Tua Tagovailoa of the Miami Dolphins suffered injuries in successive weeks with the last injury diagnosed as a concussion.  The neurologist who was part of the process to evaluate and clear Tagovailoa to return to the game the day of his first injury and allow him to play 4 days later where he was injured again has been released as per the NFL.  The issue at stake is that athletes with a concussion can more easily suffer a second concussion and the effects of cumulative injuries can leave lasting effects.  

In light of recent events in the National Football League, it is prudent to consider the effective evaluation and management of head and neck injuries in athletes as the fall season moves along. The correct diagnosis and evidence-based management of head and neck injuries is imperative to the safe participation and return to sport of all athletes at every level of competition.  As athletic pursuits become more ubiquitous in our nation and across the world, we as physicians that care for athletes make every effort to effectively and efficiently assure that each patient is identified and treated correctly and cleared safely.

It has been found that 1.7 to 3.8 million traumatic brain injuries occur each year in the United States. Furthermore, 300,000 head injuries will occur each season in football alone.  Recently, the CDC has estimated 5 to 10% of athletes will experience a concussion in any given season.  As we consider these statistics, it is ever more important to be able to identify those athletes that need to be removed from the field and even more so, those that need intensive management of their post-concussive symptoms.

The diagnosis of concussion is not simple, and requires the consideration of multiple signs and symptoms that may or may not be easily identifiable. We know that a concussion is a complex process that is induced by forces to the head or body, leading to a myriad of symptoms including headache, dizziness, sensitivity to sound or light, nausea, vision changes, fatigue, and feeling of “fogginess,” among several others.  The signs of concussion, which are observed by others can include slowness to respond, personality changes, a stumbling gait, and even a short loss of consciousness.  It is important to know that these signs and symptoms can occur in other, more serious, head injuries but the diagnosis of concussion requires the absence of those, such as multiple episodes of vomiting, worsening headache and seizures.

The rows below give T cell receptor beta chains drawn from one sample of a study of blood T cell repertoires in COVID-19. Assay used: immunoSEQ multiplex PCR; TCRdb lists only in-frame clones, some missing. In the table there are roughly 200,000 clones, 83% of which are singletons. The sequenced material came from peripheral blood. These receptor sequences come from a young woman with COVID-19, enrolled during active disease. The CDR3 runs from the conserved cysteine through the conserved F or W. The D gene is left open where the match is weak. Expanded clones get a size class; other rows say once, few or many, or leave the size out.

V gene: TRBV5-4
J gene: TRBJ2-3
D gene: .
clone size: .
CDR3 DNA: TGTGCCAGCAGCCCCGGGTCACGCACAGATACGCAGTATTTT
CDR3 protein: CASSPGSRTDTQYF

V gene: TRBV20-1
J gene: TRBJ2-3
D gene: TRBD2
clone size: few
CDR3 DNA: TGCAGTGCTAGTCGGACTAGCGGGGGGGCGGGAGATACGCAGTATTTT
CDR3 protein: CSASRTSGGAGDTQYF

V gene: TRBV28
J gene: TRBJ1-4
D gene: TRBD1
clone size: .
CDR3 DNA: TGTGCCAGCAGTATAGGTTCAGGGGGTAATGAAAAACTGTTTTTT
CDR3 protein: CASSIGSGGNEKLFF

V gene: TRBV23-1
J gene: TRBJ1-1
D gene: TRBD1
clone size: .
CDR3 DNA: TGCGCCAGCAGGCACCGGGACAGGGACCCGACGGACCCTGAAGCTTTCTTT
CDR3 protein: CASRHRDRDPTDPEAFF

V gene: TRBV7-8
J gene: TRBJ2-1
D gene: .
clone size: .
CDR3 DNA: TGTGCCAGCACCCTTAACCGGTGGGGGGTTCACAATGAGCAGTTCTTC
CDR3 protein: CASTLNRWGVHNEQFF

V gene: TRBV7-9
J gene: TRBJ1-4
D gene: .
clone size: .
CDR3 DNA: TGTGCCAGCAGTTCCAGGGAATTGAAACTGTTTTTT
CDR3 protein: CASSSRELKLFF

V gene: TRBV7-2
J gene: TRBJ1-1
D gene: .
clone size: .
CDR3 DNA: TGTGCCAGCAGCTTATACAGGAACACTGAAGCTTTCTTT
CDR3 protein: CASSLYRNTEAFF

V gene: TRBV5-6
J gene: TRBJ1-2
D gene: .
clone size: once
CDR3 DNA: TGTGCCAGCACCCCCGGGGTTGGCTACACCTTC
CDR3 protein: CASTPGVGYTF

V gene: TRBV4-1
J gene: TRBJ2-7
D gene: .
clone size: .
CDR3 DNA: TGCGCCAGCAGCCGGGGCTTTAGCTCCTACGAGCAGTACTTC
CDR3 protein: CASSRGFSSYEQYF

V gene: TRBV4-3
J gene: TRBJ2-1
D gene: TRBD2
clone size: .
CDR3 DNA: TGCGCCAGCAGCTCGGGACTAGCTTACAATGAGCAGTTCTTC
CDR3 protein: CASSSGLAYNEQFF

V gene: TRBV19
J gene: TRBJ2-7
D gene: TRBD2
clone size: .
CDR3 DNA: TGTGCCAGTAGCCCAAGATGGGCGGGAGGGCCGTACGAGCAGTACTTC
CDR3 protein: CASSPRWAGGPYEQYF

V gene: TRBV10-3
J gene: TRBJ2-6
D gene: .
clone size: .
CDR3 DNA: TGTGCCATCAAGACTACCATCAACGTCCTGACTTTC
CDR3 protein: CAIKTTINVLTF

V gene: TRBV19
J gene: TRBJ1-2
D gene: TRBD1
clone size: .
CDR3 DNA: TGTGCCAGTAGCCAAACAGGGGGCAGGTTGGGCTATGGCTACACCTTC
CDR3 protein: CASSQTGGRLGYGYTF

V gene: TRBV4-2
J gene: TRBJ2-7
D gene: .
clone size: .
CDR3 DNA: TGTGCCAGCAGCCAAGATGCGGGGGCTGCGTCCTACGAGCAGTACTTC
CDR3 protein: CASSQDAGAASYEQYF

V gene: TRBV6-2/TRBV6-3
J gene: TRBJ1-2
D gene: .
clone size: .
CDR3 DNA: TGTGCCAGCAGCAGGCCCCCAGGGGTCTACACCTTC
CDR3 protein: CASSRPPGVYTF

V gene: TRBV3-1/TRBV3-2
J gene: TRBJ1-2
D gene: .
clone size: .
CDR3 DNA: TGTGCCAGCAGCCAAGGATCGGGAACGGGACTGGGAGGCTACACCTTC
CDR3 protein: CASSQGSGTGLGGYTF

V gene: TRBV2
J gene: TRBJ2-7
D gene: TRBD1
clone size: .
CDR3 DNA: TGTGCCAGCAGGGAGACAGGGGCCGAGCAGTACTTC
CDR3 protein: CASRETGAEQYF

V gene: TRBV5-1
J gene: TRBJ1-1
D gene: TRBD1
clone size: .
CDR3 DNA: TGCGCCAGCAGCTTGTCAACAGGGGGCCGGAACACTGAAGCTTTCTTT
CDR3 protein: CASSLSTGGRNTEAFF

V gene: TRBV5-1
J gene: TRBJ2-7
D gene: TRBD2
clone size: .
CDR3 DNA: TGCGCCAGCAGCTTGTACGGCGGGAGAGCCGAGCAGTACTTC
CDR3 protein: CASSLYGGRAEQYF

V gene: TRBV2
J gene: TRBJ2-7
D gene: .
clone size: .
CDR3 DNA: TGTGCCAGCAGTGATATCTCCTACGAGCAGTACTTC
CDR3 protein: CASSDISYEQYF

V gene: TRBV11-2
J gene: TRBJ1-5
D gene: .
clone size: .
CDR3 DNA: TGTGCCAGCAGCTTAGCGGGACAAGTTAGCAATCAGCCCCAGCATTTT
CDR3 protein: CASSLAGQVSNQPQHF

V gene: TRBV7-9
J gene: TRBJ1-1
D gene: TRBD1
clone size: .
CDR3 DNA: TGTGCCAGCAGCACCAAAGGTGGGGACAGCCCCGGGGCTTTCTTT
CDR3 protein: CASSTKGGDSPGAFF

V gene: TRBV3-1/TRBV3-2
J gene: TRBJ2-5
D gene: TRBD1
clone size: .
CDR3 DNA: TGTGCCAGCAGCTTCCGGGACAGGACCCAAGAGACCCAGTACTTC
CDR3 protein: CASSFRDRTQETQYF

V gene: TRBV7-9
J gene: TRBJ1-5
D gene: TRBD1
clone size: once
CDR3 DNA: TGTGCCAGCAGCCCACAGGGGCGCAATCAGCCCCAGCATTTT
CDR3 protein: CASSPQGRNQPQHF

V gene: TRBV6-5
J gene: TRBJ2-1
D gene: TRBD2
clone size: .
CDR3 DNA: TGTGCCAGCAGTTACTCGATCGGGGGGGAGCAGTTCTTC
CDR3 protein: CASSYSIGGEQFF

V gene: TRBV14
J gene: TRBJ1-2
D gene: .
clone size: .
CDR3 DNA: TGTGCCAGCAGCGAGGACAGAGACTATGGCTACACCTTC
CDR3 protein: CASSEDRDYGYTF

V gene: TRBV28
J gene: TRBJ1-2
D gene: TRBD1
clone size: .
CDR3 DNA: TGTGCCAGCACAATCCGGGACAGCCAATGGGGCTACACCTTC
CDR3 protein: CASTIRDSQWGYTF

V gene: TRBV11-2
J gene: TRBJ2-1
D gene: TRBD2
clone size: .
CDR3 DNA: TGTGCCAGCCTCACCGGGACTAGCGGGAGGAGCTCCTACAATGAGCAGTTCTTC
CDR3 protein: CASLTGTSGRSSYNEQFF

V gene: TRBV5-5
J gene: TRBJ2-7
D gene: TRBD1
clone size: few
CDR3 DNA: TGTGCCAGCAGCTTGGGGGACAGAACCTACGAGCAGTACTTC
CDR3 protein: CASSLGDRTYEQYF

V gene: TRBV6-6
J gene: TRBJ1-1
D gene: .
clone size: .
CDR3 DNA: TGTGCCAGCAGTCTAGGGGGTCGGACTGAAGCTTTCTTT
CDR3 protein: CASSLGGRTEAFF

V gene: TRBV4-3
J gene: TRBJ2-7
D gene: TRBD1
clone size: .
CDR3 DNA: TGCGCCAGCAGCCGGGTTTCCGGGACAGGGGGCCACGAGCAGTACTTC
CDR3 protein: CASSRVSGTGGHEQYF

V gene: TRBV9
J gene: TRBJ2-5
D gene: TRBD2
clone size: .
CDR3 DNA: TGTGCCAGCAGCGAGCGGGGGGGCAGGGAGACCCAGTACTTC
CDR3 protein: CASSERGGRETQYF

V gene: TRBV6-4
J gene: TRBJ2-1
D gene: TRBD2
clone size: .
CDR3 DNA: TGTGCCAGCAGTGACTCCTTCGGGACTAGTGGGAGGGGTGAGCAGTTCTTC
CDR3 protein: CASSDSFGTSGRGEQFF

The on-field evaluation should always include the consideration of a neck, or cervical spine injury, as this often occurs in conjunction with head trauma.  These neck injuries cannot be missed, as certain types can be catastrophic for future participation in sport, but also for normal daily function.  In the unfortunate circumstance of a cervical spine or head injury that leads to a neurologic problem, the athlete will be transported to the nearest emergency department without delay for the appropriate management that may include surgical intervention.

A cervical spine injury can mimic some symptoms of concussion. So it is important to consider this as a source of the athletes problem.  Accordingly, when both the head and neck are involved after an impact, it is imperative that both areas be treated, as one generally cannot recover without correction of the other.

Another aspect to consider is the phenomenon of second impact syndrome (SIS).  This can occur when an athlete returns to sport before the symptoms from a prior concussion have resolved.  If the symptomatic athlete sustains a repeat injury to the brain, the normal regulatory processes of the body can fail, and an increase in intracranial pressure may occur that can be catastrophic.  Fortunately, SIS is a rare occurrence, and very few cases have ever been reported. Nonetheless, it is of the utmost importance that clinicians, athletes, trainers, parents and coaches be aware of this entity, so no person ever has to experience the outcomes of such a case.

In conclusion, as the fall athletic season continues, we as physicians, athletes, coaches, parents and fans should all be aware of concussion in sport.  While the benefits of sports have been shown to far outweigh the risks in numerous reports, we still need to remain vigilant and understand when the pressures of victory are outweighed by the risks of early return to the field.  The sports medicine team at Total Orthopaedics takes every variable into account and works tirelessly to assure you can get back to competition safely and efficiently.

Written By Dr. Brett Spain, DO